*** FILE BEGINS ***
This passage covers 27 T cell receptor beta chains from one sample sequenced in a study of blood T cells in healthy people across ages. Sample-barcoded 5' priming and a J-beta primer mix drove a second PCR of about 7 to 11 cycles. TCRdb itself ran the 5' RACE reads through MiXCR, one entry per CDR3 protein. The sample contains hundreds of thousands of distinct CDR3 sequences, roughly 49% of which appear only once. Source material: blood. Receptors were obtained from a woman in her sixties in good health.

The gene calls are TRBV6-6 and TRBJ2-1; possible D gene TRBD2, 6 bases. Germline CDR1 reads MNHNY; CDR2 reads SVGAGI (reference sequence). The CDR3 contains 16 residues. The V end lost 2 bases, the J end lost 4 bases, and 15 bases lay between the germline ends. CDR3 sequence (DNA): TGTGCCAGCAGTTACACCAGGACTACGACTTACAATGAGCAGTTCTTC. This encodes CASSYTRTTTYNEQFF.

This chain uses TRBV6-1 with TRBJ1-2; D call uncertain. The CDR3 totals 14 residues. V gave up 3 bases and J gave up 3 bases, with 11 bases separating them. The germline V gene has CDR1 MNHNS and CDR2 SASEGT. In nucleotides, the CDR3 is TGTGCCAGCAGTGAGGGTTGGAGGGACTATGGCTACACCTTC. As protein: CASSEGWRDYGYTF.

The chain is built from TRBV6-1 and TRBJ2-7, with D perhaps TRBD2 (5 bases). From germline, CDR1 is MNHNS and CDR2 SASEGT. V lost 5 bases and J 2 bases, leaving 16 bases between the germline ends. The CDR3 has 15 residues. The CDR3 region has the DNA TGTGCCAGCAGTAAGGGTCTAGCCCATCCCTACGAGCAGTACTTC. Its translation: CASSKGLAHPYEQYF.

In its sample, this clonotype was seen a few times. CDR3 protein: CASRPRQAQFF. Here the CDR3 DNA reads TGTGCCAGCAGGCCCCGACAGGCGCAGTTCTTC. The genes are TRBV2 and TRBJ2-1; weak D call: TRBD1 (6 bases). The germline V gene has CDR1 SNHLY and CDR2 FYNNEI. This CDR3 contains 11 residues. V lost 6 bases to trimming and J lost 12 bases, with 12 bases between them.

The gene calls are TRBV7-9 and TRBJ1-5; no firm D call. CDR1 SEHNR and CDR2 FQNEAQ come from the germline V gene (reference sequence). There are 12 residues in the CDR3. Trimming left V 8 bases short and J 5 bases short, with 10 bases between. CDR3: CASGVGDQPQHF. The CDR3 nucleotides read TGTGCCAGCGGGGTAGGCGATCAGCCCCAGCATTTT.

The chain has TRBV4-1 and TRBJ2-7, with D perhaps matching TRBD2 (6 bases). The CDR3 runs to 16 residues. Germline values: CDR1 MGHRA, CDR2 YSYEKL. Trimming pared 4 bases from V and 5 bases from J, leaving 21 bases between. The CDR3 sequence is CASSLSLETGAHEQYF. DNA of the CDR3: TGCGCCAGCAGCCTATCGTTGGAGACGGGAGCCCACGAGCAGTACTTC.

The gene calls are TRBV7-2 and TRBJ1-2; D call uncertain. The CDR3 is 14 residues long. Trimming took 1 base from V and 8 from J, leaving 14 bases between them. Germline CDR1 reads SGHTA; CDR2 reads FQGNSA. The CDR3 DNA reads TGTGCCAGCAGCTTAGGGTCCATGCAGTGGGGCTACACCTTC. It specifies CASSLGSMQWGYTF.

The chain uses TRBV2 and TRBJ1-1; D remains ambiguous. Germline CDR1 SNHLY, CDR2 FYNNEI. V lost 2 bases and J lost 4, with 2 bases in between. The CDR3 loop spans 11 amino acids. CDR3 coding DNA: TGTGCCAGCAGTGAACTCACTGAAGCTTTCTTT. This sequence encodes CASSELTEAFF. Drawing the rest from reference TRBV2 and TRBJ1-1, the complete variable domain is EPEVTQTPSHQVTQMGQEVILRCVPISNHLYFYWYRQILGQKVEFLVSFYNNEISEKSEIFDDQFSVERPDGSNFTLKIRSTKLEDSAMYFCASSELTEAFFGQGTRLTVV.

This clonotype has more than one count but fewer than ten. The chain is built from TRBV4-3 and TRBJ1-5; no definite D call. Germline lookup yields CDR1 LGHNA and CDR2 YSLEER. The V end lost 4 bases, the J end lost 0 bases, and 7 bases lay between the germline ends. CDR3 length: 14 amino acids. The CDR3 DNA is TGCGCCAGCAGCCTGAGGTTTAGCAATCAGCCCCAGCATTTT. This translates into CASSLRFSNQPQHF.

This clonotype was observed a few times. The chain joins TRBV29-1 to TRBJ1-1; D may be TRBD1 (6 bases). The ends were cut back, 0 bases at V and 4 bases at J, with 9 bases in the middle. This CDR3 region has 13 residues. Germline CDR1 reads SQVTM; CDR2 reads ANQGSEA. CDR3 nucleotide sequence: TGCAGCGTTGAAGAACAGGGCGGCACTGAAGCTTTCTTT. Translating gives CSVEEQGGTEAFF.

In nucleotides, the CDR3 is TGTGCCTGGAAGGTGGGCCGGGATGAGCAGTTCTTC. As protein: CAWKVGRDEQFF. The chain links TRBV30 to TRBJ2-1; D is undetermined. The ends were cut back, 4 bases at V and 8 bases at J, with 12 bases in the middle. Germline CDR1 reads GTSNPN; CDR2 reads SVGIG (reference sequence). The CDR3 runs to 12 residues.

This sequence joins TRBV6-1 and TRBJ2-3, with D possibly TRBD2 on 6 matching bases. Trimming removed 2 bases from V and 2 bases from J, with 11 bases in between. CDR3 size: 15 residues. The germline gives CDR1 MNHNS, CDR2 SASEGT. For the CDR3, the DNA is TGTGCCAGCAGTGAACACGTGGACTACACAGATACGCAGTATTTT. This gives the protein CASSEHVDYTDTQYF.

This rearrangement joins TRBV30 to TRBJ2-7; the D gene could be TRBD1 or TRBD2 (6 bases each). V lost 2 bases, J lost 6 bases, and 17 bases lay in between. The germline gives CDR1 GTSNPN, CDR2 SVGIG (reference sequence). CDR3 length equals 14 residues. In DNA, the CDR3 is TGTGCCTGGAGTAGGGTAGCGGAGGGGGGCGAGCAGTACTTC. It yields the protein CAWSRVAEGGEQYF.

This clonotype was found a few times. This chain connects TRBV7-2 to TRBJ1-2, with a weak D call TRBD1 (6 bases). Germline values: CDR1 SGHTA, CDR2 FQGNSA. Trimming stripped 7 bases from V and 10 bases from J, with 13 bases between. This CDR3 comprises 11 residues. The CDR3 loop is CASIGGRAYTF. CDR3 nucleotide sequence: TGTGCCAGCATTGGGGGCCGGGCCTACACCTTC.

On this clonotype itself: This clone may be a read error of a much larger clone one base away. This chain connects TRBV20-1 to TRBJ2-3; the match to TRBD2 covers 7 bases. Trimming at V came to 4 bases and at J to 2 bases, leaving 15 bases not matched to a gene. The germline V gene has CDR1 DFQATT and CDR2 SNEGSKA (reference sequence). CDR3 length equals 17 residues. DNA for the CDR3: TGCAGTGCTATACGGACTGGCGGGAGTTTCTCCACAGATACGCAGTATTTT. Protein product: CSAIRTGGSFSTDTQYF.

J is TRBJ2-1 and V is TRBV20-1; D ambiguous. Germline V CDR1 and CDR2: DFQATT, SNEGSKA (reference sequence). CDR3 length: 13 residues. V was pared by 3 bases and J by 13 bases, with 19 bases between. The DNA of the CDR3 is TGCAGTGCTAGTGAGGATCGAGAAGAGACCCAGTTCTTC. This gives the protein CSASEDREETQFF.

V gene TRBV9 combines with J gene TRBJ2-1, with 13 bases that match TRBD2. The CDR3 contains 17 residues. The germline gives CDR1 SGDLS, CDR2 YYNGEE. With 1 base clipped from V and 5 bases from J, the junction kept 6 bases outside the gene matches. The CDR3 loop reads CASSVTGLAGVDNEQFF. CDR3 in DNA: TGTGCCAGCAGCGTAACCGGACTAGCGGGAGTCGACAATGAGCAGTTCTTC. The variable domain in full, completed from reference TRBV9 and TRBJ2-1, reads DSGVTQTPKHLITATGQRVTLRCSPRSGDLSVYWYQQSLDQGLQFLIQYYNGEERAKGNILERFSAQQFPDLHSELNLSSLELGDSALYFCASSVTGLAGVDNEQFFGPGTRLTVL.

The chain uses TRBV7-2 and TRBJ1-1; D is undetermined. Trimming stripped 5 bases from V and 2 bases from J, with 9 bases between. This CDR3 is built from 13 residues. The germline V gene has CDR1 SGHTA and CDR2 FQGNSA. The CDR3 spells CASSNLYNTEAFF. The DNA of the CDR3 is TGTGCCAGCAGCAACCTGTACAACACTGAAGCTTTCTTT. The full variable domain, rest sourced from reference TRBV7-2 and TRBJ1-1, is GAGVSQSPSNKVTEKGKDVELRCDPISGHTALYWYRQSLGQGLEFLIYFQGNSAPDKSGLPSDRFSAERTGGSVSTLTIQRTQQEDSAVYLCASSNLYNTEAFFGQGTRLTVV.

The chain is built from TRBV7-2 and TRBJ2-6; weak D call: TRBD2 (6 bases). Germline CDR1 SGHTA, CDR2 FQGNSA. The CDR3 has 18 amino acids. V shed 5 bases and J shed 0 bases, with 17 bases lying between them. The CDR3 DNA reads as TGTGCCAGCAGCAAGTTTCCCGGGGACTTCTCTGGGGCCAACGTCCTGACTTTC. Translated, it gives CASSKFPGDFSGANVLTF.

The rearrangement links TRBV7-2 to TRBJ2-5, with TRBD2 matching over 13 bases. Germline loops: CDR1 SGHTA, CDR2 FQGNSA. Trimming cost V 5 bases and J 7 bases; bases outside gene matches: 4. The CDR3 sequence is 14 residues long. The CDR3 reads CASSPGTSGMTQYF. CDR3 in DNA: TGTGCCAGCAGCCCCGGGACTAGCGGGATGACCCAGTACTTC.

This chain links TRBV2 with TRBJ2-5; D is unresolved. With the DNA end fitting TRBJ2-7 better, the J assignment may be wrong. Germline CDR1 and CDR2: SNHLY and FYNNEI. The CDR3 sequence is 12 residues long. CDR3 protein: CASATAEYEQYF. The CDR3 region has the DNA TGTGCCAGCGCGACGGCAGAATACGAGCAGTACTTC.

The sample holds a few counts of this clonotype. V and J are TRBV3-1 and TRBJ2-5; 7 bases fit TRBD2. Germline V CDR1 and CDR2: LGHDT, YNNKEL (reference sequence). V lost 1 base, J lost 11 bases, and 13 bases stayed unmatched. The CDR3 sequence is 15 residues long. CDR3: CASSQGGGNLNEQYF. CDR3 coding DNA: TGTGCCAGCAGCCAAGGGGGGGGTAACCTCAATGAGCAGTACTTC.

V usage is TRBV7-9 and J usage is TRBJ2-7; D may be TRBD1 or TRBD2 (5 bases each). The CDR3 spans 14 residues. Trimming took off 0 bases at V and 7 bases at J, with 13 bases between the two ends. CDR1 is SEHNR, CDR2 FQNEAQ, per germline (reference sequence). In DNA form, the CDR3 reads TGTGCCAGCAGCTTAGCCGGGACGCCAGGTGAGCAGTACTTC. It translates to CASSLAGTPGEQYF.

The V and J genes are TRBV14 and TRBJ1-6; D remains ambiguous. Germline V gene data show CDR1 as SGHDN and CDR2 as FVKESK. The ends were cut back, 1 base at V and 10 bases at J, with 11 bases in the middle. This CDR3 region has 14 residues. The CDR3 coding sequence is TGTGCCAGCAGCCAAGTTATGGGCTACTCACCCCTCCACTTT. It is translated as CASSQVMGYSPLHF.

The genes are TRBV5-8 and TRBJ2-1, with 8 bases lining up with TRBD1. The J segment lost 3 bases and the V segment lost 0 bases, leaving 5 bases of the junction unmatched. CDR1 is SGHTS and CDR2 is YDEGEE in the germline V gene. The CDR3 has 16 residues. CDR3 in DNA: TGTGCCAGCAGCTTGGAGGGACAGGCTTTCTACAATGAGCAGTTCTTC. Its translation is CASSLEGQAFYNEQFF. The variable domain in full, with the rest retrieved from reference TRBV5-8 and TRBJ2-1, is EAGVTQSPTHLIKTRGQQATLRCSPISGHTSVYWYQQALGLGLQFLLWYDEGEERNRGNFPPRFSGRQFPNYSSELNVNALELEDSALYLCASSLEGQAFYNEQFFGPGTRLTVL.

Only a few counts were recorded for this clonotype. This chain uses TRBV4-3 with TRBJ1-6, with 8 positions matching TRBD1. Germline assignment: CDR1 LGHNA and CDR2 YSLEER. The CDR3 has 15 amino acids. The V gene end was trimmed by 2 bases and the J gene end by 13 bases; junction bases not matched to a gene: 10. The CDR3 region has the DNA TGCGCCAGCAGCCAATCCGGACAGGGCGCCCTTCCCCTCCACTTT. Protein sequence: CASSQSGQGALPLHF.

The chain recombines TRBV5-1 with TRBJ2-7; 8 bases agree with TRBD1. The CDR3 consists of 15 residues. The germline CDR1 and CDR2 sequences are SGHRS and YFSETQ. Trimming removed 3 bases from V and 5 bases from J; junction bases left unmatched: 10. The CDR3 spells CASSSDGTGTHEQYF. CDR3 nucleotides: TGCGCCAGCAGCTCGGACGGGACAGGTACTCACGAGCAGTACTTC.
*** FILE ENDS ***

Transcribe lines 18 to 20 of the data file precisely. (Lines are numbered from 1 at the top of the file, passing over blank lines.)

V gene TRBV9 combines with J gene TRBJ2-1, with 13 bases that match TRBD2. The CDR3 contains 17 residues. The germline gives CDR1 SGDLS, CDR2 YYNGEE. With 1 base clipped from V and 5 bases from J, the junction kept 6 bases outside the gene matches. The CDR3 loop reads CASSVTGLAGVDNEQFF. CDR3 in DNA: TGTGCCAGCAGCGTAACCGGACTAGCGGGAGTCGACAATGAGCAGTTCTTC. The variable domain in full, completed from reference TRBV9 and TRBJ2-1, reads DSGVTQTPKHLITATGQRVTLRCSPRSGDLSVYWYQQSLDQGLQFLIQYYNGEERAKGNILERFSAQQFPDLHSELNLSSLELGDSALYFCASSVTGLAGVDNEQFFGPGTRLTVL.

The chain uses TRBV7-2 and TRBJ1-1; D is undetermined. Trimming stripped 5 bases from V and 2 bases from J, with 9 bases between. This CDR3 is built from 13 residues. The germline V gene has CDR1 SGHTA and CDR2 FQGNSA. The CDR3 spells CASSNLYNTEAFF. The DNA of the CDR3 is TGTGCCAGCAGCAACCTGTACAACACTGAAGCTTTCTTT. The full variable domain, rest sourced from reference TRBV7-2 and TRBJ1-1, is GAGVSQSPSNKVTEKGKDVELRCDPISGHTALYWYRQSLGQGLEFLIYFQGNSAPDKSGLPSDRFSAERTGGSVSTLTIQRTQQEDSAVYLCASSNLYNTEAFFGQGTRLTVV.

The chain is built from TRBV7-2 and TRBJ2-6; weak D call: TRBD2 (6 bases). Germline CDR1 SGHTA, CDR2 FQGNSA. The CDR3 has 18 amino acids. V shed 5 bases and J shed 0 bases, with 17 bases lying between them. The CDR3 DNA reads as TGTGCCAGCAGCAAGTTTCCCGGGGACTTCTCTGGGGCCAACGTCCTGACTTTC. Translated, it gives CASSKFPGDFSGANVLTF.